By Naeisha Rose
This year the Police Athletic League helped more than 1,500 teens and young adults get job experience through the PAL’s Summer Youth Employment Program and at the 113th Precinct eight residents of southeast Queens were under the mentorship of Community Affairs Detective Tanya Duhaney in Jamaica.
Duhaney is a 17-year NYPD veteran at the 113th Precinct located at 167-02 Baisley Blvd. She grew up in the precinct she now serves and is an alumna of the PAL program herself.
“PAL alum and Detective Tanya Duhaney is an exemplary role model for PAL youth,” said Frederick Watts, PAL executive director. “NYPD officers participate year round in a wide range of our programs and activities.”
Duhaney loves her role as a mentor in the PAL program because she wants to be a positive example within the NYPD for youths.
“I take between six to eight kids every summer so that we can have that interaction with them and they get to see [what we do] from the community point of view and they get to see things from the police’s point of view and see what we deal with day to day,” said Duhaney, who just served as a mentor for the 11th year.
The PAL program was run within the Community Affairs Office at the precinct from July 5 to Aug. 10 and the kids got a taste of Duhaney’s role within the NYPD.
“They go out with me and I show them what I do as a Community Affairs officer,” said Duhaney. “So we went to senior centers, we did school visits during the summer because I do school safety and they assisted me a lot with National Night Out.”
National Night Out is a community building campaign that promotes police-community partnerships and is held the first Tuesday of every August. These events are held across the country and can range from either a small cookout to a festival or parade and feature youth events, safety demonstrations and seminars from emergency personnel and exhibitions. This year’s Night Out event was held on Aug. 7.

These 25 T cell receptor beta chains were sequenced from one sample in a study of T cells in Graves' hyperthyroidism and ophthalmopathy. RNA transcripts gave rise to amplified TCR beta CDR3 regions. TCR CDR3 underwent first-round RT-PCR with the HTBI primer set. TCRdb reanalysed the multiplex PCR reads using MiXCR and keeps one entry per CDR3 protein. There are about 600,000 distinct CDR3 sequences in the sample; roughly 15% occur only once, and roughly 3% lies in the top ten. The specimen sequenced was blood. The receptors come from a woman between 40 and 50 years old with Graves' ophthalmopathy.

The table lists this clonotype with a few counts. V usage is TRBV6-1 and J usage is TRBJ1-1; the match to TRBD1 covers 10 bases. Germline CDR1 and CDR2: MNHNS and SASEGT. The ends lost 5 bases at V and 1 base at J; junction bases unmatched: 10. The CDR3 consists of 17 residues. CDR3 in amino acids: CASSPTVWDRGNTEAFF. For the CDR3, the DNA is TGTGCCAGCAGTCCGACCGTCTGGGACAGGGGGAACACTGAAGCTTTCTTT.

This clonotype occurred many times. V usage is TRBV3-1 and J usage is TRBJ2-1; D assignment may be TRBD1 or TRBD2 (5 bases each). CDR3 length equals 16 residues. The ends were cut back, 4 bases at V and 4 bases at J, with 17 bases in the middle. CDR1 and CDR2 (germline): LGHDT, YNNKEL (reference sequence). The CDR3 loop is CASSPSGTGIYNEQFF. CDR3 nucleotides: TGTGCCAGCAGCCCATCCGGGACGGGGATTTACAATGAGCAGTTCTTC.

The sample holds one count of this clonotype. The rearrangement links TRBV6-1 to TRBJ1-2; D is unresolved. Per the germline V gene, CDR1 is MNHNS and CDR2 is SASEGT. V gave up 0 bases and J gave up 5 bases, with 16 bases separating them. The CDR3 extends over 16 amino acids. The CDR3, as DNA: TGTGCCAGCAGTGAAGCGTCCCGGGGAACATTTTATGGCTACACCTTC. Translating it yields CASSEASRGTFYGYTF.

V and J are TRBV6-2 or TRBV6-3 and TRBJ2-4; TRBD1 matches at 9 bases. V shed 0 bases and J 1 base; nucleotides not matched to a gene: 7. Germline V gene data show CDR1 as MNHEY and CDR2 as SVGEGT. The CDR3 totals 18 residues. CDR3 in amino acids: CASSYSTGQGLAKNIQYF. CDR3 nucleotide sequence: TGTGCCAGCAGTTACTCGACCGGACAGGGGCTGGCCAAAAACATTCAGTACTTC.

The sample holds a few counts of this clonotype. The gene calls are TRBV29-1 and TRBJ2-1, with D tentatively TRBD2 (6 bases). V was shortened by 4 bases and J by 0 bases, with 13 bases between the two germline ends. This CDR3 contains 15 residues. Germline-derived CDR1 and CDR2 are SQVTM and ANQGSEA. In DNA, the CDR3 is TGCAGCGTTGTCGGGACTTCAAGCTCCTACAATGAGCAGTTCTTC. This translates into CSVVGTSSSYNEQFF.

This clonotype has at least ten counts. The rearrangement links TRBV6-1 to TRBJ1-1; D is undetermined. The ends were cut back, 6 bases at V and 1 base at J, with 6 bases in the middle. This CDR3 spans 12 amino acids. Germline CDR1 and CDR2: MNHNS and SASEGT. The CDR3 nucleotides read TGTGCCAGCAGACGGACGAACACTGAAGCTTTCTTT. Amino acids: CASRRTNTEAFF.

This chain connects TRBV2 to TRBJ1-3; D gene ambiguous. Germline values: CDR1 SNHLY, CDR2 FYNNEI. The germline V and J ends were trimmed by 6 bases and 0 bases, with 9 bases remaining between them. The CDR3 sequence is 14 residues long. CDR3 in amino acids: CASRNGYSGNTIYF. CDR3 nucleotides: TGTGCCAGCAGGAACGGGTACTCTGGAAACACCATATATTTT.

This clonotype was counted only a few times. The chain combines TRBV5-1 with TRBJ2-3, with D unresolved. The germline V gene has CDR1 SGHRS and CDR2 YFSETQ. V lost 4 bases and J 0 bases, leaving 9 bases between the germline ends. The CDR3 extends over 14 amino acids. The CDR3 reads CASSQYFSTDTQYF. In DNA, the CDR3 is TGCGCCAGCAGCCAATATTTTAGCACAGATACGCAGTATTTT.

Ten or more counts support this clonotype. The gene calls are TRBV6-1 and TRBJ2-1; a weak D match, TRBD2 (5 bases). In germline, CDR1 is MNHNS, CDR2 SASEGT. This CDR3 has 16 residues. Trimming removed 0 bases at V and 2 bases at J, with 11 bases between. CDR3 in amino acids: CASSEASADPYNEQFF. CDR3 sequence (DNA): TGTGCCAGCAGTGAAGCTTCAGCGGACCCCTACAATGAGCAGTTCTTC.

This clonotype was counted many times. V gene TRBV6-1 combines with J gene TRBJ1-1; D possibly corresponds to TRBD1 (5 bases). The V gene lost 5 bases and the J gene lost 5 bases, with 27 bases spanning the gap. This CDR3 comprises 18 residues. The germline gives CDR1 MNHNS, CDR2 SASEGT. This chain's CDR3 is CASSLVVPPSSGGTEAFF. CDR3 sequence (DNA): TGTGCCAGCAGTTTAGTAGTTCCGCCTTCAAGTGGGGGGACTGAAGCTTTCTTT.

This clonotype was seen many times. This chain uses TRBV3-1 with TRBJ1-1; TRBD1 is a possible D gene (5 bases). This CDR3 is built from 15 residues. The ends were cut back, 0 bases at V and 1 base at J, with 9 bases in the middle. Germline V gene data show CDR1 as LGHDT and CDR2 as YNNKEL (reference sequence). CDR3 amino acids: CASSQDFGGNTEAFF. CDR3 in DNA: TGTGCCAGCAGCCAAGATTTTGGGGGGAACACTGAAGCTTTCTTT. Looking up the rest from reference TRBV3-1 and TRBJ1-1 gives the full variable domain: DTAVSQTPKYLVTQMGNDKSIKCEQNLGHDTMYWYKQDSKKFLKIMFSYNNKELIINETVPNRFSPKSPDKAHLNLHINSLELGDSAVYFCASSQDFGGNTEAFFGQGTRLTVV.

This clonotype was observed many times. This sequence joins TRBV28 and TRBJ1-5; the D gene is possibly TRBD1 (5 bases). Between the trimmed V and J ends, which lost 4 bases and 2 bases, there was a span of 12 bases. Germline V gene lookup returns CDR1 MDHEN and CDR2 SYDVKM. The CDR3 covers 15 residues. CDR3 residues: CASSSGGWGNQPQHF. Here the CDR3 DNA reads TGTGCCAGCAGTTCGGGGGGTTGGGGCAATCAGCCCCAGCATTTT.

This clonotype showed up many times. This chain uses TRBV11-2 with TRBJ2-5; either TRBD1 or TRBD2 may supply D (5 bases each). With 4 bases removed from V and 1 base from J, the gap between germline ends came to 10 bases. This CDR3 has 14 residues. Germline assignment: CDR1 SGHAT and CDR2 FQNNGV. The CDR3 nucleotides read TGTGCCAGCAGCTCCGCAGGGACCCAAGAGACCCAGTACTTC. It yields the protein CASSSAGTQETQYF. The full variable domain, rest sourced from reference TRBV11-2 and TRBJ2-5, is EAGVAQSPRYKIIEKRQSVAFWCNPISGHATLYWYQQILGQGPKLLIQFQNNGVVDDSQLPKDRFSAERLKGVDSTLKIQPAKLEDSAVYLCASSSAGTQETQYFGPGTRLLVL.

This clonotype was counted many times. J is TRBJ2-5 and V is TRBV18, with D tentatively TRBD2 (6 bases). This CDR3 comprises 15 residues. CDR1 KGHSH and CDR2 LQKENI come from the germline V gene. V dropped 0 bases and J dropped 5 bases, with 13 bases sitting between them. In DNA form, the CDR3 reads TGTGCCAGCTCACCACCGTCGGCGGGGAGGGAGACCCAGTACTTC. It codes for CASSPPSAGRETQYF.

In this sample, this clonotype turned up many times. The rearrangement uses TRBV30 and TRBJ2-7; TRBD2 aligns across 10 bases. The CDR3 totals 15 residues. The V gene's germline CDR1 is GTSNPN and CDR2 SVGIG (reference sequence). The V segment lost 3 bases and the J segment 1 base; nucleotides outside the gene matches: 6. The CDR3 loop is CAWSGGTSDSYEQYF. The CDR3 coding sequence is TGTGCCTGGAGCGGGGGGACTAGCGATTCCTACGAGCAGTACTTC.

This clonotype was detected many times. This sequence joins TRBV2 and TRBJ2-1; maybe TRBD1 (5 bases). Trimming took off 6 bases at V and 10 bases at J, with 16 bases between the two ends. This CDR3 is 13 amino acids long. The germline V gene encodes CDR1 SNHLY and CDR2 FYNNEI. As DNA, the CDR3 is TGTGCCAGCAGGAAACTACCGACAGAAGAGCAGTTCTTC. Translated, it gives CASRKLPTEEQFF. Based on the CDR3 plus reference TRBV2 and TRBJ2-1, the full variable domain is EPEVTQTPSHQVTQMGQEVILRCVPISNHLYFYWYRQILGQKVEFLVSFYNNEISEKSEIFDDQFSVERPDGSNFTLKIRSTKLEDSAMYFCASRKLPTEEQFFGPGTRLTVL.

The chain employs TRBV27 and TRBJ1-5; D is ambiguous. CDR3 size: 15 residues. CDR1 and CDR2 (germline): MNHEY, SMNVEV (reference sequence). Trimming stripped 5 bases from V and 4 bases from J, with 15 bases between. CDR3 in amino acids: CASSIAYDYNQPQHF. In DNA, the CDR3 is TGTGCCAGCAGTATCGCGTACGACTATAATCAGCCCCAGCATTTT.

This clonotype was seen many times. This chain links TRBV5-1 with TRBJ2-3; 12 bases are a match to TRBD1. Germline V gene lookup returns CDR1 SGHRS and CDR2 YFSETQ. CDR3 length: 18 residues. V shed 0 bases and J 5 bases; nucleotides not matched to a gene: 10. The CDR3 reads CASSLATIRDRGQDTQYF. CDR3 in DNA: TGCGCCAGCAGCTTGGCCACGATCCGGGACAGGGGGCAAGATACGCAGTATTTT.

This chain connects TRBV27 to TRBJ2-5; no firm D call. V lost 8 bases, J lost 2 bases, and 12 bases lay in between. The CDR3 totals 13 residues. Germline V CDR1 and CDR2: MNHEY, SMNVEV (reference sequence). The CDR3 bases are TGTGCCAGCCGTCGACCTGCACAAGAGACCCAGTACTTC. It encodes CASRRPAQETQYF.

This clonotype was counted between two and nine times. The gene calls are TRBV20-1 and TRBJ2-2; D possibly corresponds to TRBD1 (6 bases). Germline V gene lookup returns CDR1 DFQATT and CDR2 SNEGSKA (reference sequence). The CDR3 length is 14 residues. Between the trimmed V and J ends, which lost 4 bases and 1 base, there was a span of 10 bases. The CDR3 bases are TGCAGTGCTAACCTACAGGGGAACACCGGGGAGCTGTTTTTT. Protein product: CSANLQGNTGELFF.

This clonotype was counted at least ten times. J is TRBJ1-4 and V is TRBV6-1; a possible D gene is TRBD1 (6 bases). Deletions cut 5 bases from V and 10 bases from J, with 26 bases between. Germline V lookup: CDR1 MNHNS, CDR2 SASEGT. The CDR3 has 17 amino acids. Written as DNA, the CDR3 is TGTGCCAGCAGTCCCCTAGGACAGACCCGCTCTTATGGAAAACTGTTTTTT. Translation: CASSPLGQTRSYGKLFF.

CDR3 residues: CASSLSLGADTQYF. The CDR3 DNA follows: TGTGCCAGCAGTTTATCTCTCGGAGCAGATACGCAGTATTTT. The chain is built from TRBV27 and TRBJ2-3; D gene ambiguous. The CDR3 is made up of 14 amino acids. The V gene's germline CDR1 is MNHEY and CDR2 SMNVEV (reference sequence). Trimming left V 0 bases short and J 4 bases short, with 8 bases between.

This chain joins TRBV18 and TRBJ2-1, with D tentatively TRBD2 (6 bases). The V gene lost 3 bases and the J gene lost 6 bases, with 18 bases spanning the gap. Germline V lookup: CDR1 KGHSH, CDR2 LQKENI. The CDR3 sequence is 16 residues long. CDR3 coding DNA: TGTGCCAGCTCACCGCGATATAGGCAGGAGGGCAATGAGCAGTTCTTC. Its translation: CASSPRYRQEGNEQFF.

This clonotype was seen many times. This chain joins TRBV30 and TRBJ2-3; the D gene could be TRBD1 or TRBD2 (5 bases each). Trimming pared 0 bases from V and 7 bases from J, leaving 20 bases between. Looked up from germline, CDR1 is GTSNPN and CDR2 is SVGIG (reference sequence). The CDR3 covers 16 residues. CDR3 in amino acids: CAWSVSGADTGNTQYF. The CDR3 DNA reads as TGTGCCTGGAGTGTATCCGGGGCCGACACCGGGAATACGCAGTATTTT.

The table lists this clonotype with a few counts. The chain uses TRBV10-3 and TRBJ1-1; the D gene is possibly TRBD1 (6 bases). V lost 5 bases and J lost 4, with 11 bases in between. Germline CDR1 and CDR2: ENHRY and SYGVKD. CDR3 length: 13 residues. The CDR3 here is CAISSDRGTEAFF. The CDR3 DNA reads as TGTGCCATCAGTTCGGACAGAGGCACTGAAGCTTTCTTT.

One of the mentees of the program was LaTaunya Vassel, 24, from Laurelton.
“She would go to the seniors and talk to the elderly,” said Vassel. “They really appreciated that and the food we would deliver.”
Before National Night Out, the youths in the program manned the phones at Duhaney’s office, corresponded via email with people interested in learning about the event and did administrative work.
At the National Night Out event they served the community food and drinks and acted as representatives for those interested in learning about PAL or the SYEP.
The youths also learned about police gear and the specialized police vehicles.
“We learned how to put on a bullet-proof vest,” said Vassel. “We learned the ins-and-outs of the specialized vehicles that looked like a tank.”
The youths learned how to turn on the siren in those vehicles, how to put on scuba gear, the types of emergencies the scuba gear would be needed for and how to use a battering ram to break down a door.
“Going forward maintaining that relationship between the community and the Police Department is something that is very important to me,” said Vassel.
The summer youth program employs youths between the ages of 14 and 24 and they work 25 hours a week and earn $13 an hour.
“I learned that [Duhaney] is like the middleman between the Police Department and the community. She speaks on the behalf of both to make sure they get a better understanding of each other,” said Vassel. “I like how she came down to our level, but was assertive and we knew what she needed to be done and we made sure it got done.”
Reach reporter Naeisha Rose by e-mail at nrose